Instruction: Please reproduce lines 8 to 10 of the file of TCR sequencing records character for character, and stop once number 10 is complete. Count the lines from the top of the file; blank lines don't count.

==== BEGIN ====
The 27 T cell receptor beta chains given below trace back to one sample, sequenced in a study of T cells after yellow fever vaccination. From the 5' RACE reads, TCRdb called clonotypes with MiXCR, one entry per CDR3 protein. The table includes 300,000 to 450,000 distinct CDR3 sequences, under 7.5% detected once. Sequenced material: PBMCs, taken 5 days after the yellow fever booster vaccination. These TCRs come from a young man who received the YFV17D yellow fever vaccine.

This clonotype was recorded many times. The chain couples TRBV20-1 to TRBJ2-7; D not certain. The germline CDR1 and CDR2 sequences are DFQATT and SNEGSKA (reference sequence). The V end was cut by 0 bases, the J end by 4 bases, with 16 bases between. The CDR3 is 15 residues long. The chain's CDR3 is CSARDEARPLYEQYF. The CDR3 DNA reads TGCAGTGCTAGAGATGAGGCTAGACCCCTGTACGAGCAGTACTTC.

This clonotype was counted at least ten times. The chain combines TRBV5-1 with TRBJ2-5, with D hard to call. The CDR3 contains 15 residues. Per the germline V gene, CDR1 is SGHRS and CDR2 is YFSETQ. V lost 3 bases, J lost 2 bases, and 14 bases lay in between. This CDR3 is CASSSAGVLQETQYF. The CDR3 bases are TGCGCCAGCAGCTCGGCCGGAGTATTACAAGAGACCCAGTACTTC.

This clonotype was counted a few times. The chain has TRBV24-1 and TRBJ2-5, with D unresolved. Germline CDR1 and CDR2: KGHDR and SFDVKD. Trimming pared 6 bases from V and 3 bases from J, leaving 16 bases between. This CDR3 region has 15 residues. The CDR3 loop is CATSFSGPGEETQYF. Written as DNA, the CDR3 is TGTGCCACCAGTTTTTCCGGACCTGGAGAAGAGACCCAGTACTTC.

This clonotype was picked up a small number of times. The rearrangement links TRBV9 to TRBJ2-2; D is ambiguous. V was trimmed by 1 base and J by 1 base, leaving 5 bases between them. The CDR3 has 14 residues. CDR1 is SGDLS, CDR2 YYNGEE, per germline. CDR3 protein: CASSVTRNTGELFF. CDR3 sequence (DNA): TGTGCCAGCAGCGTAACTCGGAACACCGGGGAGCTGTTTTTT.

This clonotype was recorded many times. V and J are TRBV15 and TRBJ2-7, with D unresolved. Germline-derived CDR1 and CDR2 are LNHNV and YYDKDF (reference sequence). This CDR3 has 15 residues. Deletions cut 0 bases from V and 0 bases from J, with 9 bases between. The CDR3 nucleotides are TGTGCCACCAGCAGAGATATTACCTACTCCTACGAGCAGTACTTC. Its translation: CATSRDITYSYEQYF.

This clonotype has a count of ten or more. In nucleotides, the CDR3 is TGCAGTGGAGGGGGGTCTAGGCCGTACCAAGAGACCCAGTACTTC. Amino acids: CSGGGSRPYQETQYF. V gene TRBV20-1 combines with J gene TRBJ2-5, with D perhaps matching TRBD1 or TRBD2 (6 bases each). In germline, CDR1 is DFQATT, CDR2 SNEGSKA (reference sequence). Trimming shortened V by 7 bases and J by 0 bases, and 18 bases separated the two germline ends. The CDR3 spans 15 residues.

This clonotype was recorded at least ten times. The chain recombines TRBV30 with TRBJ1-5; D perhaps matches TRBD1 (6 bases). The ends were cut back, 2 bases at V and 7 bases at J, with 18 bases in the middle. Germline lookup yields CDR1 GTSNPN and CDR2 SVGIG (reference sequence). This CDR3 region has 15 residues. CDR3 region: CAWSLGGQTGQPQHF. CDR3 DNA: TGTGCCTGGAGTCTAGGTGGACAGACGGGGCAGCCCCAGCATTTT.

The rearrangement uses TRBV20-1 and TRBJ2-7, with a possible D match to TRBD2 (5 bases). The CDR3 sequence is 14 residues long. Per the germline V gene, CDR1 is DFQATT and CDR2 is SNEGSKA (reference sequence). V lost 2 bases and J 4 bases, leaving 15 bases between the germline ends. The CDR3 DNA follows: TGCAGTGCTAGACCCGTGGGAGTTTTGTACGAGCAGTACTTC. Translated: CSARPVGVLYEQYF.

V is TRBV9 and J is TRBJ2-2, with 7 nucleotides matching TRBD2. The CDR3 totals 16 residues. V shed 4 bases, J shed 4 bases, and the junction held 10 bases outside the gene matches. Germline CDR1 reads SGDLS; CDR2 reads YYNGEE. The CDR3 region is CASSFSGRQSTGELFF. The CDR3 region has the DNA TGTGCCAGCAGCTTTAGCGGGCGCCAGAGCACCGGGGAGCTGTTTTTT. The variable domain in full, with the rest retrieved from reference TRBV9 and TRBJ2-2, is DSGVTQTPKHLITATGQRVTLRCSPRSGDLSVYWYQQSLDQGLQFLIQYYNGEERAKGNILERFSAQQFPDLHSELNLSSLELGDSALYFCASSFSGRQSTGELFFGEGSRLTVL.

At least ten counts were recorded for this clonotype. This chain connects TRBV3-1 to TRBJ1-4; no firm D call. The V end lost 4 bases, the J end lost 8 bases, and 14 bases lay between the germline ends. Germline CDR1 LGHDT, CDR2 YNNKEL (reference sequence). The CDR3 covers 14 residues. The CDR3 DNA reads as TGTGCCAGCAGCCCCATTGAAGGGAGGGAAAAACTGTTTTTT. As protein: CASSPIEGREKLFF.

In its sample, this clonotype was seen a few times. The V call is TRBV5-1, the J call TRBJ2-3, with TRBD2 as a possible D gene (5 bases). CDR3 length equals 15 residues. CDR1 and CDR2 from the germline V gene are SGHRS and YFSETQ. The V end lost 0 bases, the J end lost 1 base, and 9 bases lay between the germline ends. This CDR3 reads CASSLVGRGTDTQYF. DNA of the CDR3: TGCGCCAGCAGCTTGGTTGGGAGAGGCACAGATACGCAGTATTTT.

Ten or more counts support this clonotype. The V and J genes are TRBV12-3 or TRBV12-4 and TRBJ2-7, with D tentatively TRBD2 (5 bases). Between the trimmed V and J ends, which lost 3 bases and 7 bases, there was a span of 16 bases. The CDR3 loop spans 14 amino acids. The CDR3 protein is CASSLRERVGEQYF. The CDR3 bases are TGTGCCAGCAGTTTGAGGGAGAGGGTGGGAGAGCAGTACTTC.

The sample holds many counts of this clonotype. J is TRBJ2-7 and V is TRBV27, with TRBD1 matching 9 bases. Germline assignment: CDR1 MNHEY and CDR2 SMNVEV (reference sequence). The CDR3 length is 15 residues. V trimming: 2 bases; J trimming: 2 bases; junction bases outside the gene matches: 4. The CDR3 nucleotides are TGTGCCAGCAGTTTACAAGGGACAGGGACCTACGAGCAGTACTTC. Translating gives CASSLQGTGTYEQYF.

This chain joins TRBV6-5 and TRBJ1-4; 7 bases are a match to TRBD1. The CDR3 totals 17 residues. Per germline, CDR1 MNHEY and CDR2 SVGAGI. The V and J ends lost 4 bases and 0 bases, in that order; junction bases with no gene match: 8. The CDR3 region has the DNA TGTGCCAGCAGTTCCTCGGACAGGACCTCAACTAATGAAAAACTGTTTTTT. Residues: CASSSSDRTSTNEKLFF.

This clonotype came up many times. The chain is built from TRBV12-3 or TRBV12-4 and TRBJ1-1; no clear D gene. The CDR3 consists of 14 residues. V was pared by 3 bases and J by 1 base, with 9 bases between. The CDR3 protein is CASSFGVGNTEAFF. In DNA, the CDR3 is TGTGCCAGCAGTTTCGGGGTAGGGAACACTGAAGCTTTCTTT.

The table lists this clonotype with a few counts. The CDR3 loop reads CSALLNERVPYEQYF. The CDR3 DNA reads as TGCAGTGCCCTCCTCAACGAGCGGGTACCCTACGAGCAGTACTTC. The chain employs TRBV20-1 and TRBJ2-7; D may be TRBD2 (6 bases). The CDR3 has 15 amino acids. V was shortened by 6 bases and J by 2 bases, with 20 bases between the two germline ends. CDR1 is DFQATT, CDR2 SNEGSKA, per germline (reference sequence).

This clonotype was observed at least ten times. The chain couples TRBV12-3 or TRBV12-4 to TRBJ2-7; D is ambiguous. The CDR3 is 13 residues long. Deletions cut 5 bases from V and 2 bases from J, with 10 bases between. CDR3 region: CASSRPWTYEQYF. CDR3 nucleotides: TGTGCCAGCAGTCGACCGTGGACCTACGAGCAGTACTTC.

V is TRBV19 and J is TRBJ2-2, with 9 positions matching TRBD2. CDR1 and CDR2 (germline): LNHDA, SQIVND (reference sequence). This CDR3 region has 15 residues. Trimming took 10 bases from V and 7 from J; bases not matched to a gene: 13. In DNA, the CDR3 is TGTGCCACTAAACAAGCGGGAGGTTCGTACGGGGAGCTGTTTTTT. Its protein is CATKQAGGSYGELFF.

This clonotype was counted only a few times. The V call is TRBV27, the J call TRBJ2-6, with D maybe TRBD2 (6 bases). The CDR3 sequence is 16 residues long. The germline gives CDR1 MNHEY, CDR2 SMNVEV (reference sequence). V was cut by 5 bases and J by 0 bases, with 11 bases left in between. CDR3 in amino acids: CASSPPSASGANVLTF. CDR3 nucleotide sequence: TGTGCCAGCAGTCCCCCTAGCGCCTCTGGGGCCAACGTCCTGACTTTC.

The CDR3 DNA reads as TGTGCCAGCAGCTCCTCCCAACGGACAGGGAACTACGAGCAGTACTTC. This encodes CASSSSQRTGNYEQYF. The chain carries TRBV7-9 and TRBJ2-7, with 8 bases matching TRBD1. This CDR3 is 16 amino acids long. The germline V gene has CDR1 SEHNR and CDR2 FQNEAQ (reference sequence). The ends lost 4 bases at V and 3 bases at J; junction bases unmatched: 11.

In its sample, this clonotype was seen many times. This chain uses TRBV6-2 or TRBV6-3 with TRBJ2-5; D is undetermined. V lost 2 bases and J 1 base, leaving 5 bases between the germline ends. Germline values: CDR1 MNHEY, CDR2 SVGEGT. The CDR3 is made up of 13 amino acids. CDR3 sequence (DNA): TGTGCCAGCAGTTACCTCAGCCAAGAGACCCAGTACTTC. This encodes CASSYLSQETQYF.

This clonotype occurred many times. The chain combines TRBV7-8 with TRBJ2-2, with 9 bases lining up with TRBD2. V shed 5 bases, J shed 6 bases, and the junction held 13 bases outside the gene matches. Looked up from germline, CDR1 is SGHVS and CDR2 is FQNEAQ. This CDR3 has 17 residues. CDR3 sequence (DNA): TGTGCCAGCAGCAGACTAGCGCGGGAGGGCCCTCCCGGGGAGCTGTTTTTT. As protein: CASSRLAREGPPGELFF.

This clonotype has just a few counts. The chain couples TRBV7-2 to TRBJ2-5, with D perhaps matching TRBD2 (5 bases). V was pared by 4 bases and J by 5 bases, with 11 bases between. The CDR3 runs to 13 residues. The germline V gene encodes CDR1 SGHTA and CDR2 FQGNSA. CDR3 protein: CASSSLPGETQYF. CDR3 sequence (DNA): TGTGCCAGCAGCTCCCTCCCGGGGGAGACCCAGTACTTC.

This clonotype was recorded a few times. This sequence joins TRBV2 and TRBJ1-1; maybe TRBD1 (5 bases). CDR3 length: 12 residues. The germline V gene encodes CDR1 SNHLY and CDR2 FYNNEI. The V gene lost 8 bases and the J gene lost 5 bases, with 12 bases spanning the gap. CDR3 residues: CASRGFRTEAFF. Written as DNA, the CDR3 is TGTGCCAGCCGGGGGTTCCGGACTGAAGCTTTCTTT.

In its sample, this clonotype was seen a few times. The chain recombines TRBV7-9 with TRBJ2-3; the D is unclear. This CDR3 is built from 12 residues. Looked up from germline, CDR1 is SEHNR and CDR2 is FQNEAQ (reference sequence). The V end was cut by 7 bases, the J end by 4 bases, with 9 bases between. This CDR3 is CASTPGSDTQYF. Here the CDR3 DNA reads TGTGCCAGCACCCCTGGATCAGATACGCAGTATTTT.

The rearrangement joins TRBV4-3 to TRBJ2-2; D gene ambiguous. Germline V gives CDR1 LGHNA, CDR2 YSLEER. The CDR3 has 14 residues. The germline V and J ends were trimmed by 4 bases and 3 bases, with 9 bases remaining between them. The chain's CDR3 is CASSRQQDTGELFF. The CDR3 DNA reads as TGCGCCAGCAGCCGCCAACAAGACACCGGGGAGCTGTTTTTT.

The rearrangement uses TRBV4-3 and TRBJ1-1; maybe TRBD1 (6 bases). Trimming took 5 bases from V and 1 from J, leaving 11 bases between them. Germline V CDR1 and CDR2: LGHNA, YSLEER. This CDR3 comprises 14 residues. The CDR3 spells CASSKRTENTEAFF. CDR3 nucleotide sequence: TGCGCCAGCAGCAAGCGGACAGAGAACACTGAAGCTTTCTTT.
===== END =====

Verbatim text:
This clonotype was recorded at least ten times. The chain recombines TRBV30 with TRBJ1-5; D perhaps matches TRBD1 (6 bases). The ends were cut back, 2 bases at V and 7 bases at J, with 18 bases in the middle. Germline lookup yields CDR1 GTSNPN and CDR2 SVGIG (reference sequence). This CDR3 region has 15 residues. CDR3 region: CAWSLGGQTGQPQHF. CDR3 DNA: TGTGCCTGGAGTCTAGGTGGACAGACGGGGCAGCCCCAGCATTTT.

The rearrangement uses TRBV20-1 and TRBJ2-7, with a possible D match to TRBD2 (5 bases). The CDR3 sequence is 14 residues long. Per the germline V gene, CDR1 is DFQATT and CDR2 is SNEGSKA (reference sequence). V lost 2 bases and J 4 bases, leaving 15 bases between the germline ends. The CDR3 DNA follows: TGCAGTGCTAGACCCGTGGGAGTTTTGTACGAGCAGTACTTC. Translated: CSARPVGVLYEQYF.

V is TRBV9 and J is TRBJ2-2, with 7 nucleotides matching TRBD2. The CDR3 totals 16 residues. V shed 4 bases, J shed 4 bases, and the junction held 10 bases outside the gene matches. Germline CDR1 reads SGDLS; CDR2 reads YYNGEE. The CDR3 region is CASSFSGRQSTGELFF. The CDR3 region has the DNA TGTGCCAGCAGCTTTAGCGGGCGCCAGAGCACCGGGGAGCTGTTTTTT. The variable domain in full, with the rest retrieved from reference TRBV9 and TRBJ2-2, is DSGVTQTPKHLITATGQRVTLRCSPRSGDLSVYWYQQSLDQGLQFLIQYYNGEERAKGNILERFSAQQFPDLHSELNLSSLELGDSALYFCASSFSGRQSTGELFFGEGSRLTVL.